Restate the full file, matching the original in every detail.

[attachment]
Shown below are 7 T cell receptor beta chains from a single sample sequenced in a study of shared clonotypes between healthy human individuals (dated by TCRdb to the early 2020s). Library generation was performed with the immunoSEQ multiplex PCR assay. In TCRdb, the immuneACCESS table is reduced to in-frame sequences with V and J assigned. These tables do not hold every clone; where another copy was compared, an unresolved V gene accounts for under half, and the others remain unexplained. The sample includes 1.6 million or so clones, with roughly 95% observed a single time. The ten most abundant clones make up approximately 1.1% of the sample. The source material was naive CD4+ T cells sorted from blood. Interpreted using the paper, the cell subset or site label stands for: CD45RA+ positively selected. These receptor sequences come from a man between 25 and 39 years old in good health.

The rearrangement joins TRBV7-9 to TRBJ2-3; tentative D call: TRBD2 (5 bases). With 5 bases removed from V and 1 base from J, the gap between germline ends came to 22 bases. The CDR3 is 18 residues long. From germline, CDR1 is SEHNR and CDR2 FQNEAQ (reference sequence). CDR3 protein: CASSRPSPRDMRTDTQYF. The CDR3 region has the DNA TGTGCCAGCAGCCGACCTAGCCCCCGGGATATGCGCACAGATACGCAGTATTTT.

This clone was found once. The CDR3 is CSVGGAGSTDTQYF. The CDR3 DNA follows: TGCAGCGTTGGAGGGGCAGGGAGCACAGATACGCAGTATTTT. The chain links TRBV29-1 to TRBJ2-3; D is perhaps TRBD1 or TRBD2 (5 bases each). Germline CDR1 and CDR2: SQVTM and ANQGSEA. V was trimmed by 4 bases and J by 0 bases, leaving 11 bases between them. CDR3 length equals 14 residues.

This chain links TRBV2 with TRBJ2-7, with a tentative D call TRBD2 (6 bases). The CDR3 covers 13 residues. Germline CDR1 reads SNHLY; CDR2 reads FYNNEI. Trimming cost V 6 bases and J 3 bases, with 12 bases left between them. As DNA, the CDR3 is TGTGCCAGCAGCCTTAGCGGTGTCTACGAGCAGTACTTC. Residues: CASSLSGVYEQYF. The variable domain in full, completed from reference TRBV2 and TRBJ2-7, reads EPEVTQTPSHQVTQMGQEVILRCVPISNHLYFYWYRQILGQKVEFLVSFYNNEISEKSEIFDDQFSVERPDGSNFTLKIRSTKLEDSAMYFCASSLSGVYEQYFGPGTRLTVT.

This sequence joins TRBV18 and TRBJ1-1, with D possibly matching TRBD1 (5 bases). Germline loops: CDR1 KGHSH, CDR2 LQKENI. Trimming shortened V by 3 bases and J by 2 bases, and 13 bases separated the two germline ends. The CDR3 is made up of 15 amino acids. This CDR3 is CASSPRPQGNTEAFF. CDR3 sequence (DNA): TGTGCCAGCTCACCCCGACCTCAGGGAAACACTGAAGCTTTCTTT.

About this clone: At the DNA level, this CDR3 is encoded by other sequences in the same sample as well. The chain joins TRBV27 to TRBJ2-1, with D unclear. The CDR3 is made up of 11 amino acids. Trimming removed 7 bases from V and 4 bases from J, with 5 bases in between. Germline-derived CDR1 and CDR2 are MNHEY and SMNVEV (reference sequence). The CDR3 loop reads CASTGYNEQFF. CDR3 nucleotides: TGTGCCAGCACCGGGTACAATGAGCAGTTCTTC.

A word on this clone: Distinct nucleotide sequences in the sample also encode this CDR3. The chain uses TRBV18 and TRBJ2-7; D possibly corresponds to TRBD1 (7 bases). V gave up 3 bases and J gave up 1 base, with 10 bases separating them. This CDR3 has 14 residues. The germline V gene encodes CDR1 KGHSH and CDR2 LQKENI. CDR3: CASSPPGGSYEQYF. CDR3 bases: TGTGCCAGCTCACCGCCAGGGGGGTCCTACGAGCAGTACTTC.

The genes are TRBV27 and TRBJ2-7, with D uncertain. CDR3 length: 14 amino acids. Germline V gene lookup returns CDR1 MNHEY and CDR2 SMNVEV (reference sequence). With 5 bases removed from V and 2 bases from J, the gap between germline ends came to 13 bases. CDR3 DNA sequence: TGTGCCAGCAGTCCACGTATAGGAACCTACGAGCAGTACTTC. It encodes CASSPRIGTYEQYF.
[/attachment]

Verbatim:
Shown below are 7 T cell receptor beta chains from a single sample sequenced in a study of shared clonotypes between healthy human individuals (dated by TCRdb to the early 2020s). Library generation was performed with the immunoSEQ multiplex PCR assay. In TCRdb, the immuneACCESS table is reduced to in-frame sequences with V and J assigned. These tables do not hold every clone; where another copy was compared, an unresolved V gene accounts for under half, and the others remain unexplained. The sample includes 1.6 million or so clones, with roughly 95% observed a single time. The ten most abundant clones make up approximately 1.1% of the sample. The source material was naive CD4+ T cells sorted from blood. Interpreted using the paper, the cell subset or site label stands for: CD45RA+ positively selected. These receptor sequences come from a man between 25 and 39 years old in good health.

The rearrangement joins TRBV7-9 to TRBJ2-3; tentative D call: TRBD2 (5 bases). With 5 bases removed from V and 1 base from J, the gap between germline ends came to 22 bases. The CDR3 is 18 residues long. From germline, CDR1 is SEHNR and CDR2 FQNEAQ (reference sequence). CDR3 protein: CASSRPSPRDMRTDTQYF. The CDR3 region has the DNA TGTGCCAGCAGCCGACCTAGCCCCCGGGATATGCGCACAGATACGCAGTATTTT.

This clone was found once. The CDR3 is CSVGGAGSTDTQYF. The CDR3 DNA follows: TGCAGCGTTGGAGGGGCAGGGAGCACAGATACGCAGTATTTT. The chain links TRBV29-1 to TRBJ2-3; D is perhaps TRBD1 or TRBD2 (5 bases each). Germline CDR1 and CDR2: SQVTM and ANQGSEA. V was trimmed by 4 bases and J by 0 bases, leaving 11 bases between them. CDR3 length equals 14 residues.

This chain links TRBV2 with TRBJ2-7, with a tentative D call TRBD2 (6 bases). The CDR3 covers 13 residues. Germline CDR1 reads SNHLY; CDR2 reads FYNNEI. Trimming cost V 6 bases and J 3 bases, with 12 bases left between them. As DNA, the CDR3 is TGTGCCAGCAGCCTTAGCGGTGTCTACGAGCAGTACTTC. Residues: CASSLSGVYEQYF. The variable domain in full, completed from reference TRBV2 and TRBJ2-7, reads EPEVTQTPSHQVTQMGQEVILRCVPISNHLYFYWYRQILGQKVEFLVSFYNNEISEKSEIFDDQFSVERPDGSNFTLKIRSTKLEDSAMYFCASSLSGVYEQYFGPGTRLTVT.

This sequence joins TRBV18 and TRBJ1-1, with D possibly matching TRBD1 (5 bases). Germline loops: CDR1 KGHSH, CDR2 LQKENI. Trimming shortened V by 3 bases and J by 2 bases, and 13 bases separated the two germline ends. The CDR3 is made up of 15 amino acids. This CDR3 is CASSPRPQGNTEAFF. CDR3 sequence (DNA): TGTGCCAGCTCACCCCGACCTCAGGGAAACACTGAAGCTTTCTTT.

About this clone: At the DNA level, this CDR3 is encoded by other sequences in the same sample as well. The chain joins TRBV27 to TRBJ2-1, with D unclear. The CDR3 is made up of 11 amino acids. Trimming removed 7 bases from V and 4 bases from J, with 5 bases in between. Germline-derived CDR1 and CDR2 are MNHEY and SMNVEV (reference sequence). The CDR3 loop reads CASTGYNEQFF. CDR3 nucleotides: TGTGCCAGCACCGGGTACAATGAGCAGTTCTTC.

A word on this clone: Distinct nucleotide sequences in the sample also encode this CDR3. The chain uses TRBV18 and TRBJ2-7; D possibly corresponds to TRBD1 (7 bases). V gave up 3 bases and J gave up 1 base, with 10 bases separating them. This CDR3 has 14 residues. The germline V gene encodes CDR1 KGHSH and CDR2 LQKENI. CDR3: CASSPPGGSYEQYF. CDR3 bases: TGTGCCAGCTCACCGCCAGGGGGGTCCTACGAGCAGTACTTC.

The genes are TRBV27 and TRBJ2-7, with D uncertain. CDR3 length: 14 amino acids. Germline V gene lookup returns CDR1 MNHEY and CDR2 SMNVEV (reference sequence). With 5 bases removed from V and 2 bases from J, the gap between germline ends came to 13 bases. CDR3 DNA sequence: TGTGCCAGCAGTCCACGTATAGGAACCTACGAGCAGTACTTC. It encodes CASSPRIGTYEQYF.